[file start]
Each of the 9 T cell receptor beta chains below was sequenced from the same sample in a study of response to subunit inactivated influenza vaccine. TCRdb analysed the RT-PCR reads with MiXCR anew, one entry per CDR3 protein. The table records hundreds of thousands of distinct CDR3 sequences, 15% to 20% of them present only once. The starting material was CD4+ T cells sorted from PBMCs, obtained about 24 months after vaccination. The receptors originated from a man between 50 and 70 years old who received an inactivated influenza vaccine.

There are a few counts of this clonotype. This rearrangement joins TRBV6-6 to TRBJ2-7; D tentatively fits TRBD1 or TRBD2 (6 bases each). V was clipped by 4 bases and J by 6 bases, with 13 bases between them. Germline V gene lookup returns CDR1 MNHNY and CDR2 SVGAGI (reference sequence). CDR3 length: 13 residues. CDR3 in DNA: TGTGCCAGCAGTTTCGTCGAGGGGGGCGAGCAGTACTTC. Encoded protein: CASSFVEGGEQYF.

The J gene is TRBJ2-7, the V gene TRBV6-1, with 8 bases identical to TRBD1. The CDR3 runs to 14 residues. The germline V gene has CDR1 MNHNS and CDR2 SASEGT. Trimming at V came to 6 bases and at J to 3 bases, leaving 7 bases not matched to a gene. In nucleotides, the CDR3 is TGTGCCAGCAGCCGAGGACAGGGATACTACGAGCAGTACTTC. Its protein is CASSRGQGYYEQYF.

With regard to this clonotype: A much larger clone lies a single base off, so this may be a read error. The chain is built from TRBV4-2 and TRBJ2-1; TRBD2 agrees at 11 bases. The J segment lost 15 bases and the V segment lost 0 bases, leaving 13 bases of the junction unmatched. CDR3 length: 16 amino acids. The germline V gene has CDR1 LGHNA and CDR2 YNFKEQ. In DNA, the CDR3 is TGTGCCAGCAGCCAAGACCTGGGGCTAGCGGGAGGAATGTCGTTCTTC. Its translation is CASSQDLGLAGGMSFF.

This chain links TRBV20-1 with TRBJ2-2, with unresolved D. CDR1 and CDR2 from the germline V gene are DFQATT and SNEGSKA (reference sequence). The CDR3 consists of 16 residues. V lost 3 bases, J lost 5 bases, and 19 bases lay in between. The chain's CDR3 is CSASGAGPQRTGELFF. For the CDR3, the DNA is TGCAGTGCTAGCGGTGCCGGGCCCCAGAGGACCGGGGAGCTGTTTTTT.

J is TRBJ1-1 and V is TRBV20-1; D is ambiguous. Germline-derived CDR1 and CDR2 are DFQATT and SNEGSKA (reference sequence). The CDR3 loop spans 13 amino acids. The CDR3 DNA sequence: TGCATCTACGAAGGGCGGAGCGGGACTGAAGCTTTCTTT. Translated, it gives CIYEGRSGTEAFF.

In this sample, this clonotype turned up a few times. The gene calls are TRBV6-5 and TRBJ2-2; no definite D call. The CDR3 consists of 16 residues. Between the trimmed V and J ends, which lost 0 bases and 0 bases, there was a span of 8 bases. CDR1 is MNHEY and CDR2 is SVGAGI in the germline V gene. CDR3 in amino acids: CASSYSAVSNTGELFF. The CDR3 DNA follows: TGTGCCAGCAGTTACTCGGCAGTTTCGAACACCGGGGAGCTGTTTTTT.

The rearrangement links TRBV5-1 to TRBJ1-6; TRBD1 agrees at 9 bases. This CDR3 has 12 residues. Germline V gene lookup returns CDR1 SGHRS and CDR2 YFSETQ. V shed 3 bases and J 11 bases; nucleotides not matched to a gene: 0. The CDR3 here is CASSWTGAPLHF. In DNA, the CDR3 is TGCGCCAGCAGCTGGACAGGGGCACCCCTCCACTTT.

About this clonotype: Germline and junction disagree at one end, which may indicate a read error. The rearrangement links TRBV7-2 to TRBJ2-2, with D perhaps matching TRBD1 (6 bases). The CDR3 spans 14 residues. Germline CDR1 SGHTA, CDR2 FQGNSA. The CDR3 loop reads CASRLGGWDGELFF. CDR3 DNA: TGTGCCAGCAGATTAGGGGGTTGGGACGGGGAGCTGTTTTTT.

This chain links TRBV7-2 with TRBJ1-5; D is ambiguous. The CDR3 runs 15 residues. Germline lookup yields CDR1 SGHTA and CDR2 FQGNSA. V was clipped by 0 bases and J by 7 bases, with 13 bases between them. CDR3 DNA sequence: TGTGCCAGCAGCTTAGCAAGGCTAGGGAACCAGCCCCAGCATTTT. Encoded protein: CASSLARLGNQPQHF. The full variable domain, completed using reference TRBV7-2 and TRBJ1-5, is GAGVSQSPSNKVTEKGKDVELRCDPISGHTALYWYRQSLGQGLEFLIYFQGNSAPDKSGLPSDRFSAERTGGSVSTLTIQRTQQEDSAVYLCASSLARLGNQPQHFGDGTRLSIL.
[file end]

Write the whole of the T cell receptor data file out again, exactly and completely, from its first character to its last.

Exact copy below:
Each of the 9 T cell receptor beta chains below was sequenced from the same sample in a study of response to subunit inactivated influenza vaccine. TCRdb analysed the RT-PCR reads with MiXCR anew, one entry per CDR3 protein. The table records hundreds of thousands of distinct CDR3 sequences, 15% to 20% of them present only once. The starting material was CD4+ T cells sorted from PBMCs, obtained about 24 months after vaccination. The receptors originated from a man between 50 and 70 years old who received an inactivated influenza vaccine.

There are a few counts of this clonotype. This rearrangement joins TRBV6-6 to TRBJ2-7; D tentatively fits TRBD1 or TRBD2 (6 bases each). V was clipped by 4 bases and J by 6 bases, with 13 bases between them. Germline V gene lookup returns CDR1 MNHNY and CDR2 SVGAGI (reference sequence). CDR3 length: 13 residues. CDR3 in DNA: TGTGCCAGCAGTTTCGTCGAGGGGGGCGAGCAGTACTTC. Encoded protein: CASSFVEGGEQYF.

The J gene is TRBJ2-7, the V gene TRBV6-1, with 8 bases identical to TRBD1. The CDR3 runs to 14 residues. The germline V gene has CDR1 MNHNS and CDR2 SASEGT. Trimming at V came to 6 bases and at J to 3 bases, leaving 7 bases not matched to a gene. In nucleotides, the CDR3 is TGTGCCAGCAGCCGAGGACAGGGATACTACGAGCAGTACTTC. Its protein is CASSRGQGYYEQYF.

With regard to this clonotype: A much larger clone lies a single base off, so this may be a read error. The chain is built from TRBV4-2 and TRBJ2-1; TRBD2 agrees at 11 bases. The J segment lost 15 bases and the V segment lost 0 bases, leaving 13 bases of the junction unmatched. CDR3 length: 16 amino acids. The germline V gene has CDR1 LGHNA and CDR2 YNFKEQ. In DNA, the CDR3 is TGTGCCAGCAGCCAAGACCTGGGGCTAGCGGGAGGAATGTCGTTCTTC. Its translation is CASSQDLGLAGGMSFF.

This chain links TRBV20-1 with TRBJ2-2, with unresolved D. CDR1 and CDR2 from the germline V gene are DFQATT and SNEGSKA (reference sequence). The CDR3 consists of 16 residues. V lost 3 bases, J lost 5 bases, and 19 bases lay in between. The chain's CDR3 is CSASGAGPQRTGELFF. For the CDR3, the DNA is TGCAGTGCTAGCGGTGCCGGGCCCCAGAGGACCGGGGAGCTGTTTTTT.

J is TRBJ1-1 and V is TRBV20-1; D is ambiguous. Germline-derived CDR1 and CDR2 are DFQATT and SNEGSKA (reference sequence). The CDR3 loop spans 13 amino acids. The CDR3 DNA sequence: TGCATCTACGAAGGGCGGAGCGGGACTGAAGCTTTCTTT. Translated, it gives CIYEGRSGTEAFF.

In this sample, this clonotype turned up a few times. The gene calls are TRBV6-5 and TRBJ2-2; no definite D call. The CDR3 consists of 16 residues. Between the trimmed V and J ends, which lost 0 bases and 0 bases, there was a span of 8 bases. CDR1 is MNHEY and CDR2 is SVGAGI in the germline V gene. CDR3 in amino acids: CASSYSAVSNTGELFF. The CDR3 DNA follows: TGTGCCAGCAGTTACTCGGCAGTTTCGAACACCGGGGAGCTGTTTTTT.

The rearrangement links TRBV5-1 to TRBJ1-6; TRBD1 agrees at 9 bases. This CDR3 has 12 residues. Germline V gene lookup returns CDR1 SGHRS and CDR2 YFSETQ. V shed 3 bases and J 11 bases; nucleotides not matched to a gene: 0. The CDR3 here is CASSWTGAPLHF. In DNA, the CDR3 is TGCGCCAGCAGCTGGACAGGGGCACCCCTCCACTTT.

About this clonotype: Germline and junction disagree at one end, which may indicate a read error. The rearrangement links TRBV7-2 to TRBJ2-2, with D perhaps matching TRBD1 (6 bases). The CDR3 spans 14 residues. Germline CDR1 SGHTA, CDR2 FQGNSA. The CDR3 loop reads CASRLGGWDGELFF. CDR3 DNA: TGTGCCAGCAGATTAGGGGGTTGGGACGGGGAGCTGTTTTTT.

This chain links TRBV7-2 with TRBJ1-5; D is ambiguous. The CDR3 runs 15 residues. Germline lookup yields CDR1 SGHTA and CDR2 FQGNSA. V was clipped by 0 bases and J by 7 bases, with 13 bases between them. CDR3 DNA sequence: TGTGCCAGCAGCTTAGCAAGGCTAGGGAACCAGCCCCAGCATTTT. Encoded protein: CASSLARLGNQPQHF. The full variable domain, completed using reference TRBV7-2 and TRBJ1-5, is GAGVSQSPSNKVTEKGKDVELRCDPISGHTALYWYRQSLGQGLEFLIYFQGNSAPDKSGLPSDRFSAERTGGSVSTLTIQRTQQEDSAVYLCASSLARLGNQPQHFGDGTRLSIL.